Thousands of cheerleaders may have been exposed to mumps last month after attending a national competition in Texas that drew people from 39 states, health officials said.
A letter was sent out to families on Friday stating their child may have been exposed to a person with the virus while attending the National Cheerleaders Association All-Star National Championship in Dallas between Feb. 23 and Feb. 25.
Texas Department of State Health Services said no residents in Texas have been reported with the disease as of Tuesday, according to the Dallas News.
“If you, your child, or any other individuals linked to this event experience or have experienced mumps symptoms, please contact your health care provider and inform them of your exposure to mumps,” the department wrote.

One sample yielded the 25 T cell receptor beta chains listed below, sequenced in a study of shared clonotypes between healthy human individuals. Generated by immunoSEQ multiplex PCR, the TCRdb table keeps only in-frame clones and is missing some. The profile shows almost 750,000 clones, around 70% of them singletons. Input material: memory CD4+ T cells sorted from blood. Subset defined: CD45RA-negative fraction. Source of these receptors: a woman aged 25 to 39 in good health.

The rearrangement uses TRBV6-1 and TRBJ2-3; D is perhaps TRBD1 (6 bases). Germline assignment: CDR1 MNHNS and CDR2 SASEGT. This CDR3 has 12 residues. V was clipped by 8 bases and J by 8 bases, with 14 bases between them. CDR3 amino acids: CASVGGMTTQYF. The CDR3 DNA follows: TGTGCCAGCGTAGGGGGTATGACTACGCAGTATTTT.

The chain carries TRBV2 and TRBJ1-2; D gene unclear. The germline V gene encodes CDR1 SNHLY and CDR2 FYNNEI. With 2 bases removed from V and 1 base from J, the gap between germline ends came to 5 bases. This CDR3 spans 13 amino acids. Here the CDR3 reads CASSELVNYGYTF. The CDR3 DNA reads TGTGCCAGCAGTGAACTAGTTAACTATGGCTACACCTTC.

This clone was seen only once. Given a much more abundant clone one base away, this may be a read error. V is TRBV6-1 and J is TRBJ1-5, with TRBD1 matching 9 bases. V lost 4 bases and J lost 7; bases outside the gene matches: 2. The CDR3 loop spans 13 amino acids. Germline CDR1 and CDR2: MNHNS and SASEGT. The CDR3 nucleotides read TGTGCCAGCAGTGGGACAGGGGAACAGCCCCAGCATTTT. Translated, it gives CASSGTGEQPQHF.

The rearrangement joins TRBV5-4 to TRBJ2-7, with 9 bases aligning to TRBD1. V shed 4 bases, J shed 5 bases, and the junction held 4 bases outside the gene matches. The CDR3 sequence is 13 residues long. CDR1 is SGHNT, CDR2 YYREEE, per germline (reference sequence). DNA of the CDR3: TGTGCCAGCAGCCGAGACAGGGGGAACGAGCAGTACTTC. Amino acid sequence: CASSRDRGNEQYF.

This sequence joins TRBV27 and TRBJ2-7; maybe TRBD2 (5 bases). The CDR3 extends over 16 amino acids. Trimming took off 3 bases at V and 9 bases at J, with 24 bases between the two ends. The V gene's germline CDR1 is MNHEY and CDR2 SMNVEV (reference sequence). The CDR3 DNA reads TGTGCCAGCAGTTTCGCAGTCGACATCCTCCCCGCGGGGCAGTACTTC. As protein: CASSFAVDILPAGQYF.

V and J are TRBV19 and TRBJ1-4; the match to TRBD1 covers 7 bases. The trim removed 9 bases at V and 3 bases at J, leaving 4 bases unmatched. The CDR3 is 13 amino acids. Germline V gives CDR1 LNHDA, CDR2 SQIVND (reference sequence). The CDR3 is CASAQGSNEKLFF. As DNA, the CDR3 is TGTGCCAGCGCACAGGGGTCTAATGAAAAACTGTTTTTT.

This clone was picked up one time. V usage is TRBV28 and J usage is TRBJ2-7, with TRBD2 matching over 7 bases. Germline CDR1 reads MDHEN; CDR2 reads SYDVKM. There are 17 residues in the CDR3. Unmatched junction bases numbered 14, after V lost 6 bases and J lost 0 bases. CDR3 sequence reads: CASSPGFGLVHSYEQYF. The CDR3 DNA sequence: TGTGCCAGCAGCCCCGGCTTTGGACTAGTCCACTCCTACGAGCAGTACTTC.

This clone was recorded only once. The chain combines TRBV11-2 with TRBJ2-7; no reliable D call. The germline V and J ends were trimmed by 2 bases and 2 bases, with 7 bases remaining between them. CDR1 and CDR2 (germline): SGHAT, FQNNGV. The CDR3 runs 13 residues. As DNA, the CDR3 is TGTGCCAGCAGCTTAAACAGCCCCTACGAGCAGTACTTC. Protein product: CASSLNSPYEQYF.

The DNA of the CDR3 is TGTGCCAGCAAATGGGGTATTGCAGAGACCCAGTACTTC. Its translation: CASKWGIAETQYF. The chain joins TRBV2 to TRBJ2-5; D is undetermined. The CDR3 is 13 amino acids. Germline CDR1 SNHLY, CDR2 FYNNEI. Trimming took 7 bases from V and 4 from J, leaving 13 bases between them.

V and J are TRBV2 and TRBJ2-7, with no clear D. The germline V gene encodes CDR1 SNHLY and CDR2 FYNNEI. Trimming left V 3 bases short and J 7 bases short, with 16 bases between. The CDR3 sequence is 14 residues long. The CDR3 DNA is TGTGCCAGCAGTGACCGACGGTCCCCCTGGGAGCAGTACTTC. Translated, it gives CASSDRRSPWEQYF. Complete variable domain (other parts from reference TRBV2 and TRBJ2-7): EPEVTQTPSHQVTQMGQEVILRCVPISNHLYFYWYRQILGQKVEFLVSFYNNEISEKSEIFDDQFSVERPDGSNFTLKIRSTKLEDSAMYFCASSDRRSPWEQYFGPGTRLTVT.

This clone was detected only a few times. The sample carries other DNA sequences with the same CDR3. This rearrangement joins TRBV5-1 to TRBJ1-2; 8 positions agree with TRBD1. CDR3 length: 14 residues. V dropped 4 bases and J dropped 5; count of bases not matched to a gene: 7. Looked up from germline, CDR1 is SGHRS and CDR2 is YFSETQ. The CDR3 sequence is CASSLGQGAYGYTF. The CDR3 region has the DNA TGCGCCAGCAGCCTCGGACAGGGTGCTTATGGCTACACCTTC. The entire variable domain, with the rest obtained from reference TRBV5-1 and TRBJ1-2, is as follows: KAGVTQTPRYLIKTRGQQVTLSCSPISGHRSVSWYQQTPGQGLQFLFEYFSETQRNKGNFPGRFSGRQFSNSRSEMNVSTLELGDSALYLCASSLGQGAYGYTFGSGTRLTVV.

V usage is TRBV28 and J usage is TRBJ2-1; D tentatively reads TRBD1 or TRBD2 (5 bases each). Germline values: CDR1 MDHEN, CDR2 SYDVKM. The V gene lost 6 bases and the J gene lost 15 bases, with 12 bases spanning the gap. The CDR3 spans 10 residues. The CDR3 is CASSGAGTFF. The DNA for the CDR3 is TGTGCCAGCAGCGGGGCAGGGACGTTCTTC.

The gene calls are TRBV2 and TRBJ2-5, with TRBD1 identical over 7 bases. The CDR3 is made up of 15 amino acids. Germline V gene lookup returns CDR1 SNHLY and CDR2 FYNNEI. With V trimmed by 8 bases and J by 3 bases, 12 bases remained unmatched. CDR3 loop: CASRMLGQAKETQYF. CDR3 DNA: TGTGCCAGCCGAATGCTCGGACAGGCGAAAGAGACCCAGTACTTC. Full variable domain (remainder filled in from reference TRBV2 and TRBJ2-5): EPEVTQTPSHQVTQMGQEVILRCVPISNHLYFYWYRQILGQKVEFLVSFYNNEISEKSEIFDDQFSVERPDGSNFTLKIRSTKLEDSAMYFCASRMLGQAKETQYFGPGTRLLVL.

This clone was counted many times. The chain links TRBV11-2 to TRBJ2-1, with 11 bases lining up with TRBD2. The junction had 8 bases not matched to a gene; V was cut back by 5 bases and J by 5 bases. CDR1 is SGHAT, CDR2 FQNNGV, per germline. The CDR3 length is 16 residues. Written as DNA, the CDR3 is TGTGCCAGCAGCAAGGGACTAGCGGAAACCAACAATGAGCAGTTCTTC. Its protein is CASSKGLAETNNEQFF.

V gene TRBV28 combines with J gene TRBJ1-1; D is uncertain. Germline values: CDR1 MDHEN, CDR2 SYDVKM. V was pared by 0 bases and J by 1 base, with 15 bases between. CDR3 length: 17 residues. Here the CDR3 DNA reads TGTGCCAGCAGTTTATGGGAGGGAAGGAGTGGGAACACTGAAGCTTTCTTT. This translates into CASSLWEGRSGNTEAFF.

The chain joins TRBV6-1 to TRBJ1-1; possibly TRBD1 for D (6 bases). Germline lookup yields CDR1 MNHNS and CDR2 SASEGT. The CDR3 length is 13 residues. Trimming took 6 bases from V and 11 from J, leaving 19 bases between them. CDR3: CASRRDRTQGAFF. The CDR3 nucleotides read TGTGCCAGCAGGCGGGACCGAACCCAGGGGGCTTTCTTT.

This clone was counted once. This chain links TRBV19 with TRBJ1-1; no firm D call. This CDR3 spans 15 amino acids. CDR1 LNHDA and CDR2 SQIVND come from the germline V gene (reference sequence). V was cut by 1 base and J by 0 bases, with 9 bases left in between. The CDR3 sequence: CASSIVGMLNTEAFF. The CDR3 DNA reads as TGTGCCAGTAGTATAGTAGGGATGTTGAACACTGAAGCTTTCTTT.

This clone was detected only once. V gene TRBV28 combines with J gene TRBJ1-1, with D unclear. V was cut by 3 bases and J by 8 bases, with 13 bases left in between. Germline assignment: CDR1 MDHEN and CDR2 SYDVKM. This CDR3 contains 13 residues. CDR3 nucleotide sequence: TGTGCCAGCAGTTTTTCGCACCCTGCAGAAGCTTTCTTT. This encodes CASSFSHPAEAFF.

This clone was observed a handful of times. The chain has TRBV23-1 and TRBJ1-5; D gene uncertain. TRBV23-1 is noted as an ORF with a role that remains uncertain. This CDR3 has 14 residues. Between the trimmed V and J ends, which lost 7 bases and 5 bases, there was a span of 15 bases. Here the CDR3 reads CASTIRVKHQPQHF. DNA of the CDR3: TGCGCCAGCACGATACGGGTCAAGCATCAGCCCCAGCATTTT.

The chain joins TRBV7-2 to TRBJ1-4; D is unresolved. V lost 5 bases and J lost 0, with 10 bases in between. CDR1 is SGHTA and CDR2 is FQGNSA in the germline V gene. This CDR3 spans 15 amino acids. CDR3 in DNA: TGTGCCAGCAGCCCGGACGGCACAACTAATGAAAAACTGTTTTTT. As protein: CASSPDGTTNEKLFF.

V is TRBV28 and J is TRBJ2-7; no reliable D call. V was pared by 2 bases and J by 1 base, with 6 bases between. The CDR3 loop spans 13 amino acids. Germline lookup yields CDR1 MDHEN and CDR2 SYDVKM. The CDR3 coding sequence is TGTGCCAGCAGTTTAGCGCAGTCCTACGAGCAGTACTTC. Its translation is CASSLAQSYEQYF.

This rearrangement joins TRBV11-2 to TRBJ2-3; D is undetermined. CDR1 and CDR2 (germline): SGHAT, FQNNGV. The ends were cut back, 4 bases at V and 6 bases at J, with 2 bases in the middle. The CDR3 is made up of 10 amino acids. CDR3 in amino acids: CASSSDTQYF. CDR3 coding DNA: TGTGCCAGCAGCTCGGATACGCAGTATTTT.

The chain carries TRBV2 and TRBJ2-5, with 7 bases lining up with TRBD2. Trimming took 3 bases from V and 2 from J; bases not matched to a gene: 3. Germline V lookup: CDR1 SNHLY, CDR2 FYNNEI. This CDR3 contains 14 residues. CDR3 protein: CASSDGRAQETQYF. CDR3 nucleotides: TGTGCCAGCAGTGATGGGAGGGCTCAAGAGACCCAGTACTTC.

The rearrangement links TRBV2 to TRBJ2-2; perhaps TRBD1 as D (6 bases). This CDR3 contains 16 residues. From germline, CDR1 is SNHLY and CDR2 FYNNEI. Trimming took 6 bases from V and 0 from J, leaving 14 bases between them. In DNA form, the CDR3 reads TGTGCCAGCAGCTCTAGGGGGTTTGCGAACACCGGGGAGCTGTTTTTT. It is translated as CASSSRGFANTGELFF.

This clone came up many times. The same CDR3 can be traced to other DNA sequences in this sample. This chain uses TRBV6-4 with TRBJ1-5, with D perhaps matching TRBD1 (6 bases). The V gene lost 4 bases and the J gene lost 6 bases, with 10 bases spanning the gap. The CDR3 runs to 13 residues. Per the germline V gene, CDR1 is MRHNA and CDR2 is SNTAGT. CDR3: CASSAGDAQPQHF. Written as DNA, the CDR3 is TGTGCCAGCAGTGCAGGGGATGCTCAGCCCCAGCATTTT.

It’s unclear what information led to the warning.
More than 23,000 athletes and 2,600 coaches attended the three-day competition last month, according to the association’s tweet.
Mumps is spread through saliva and mucus, which can get into someone’s body when an infected person coughs, sneezes or shares utensils. Symptoms include swollen or tender salivary glands, low-grade fever, tiredness and muscle aches.
It could take from two weeks to nearly a month for mumps symptoms to show in an infected person. A child could also be infected, health officials warned, urging parents to check if their children were vaccinated.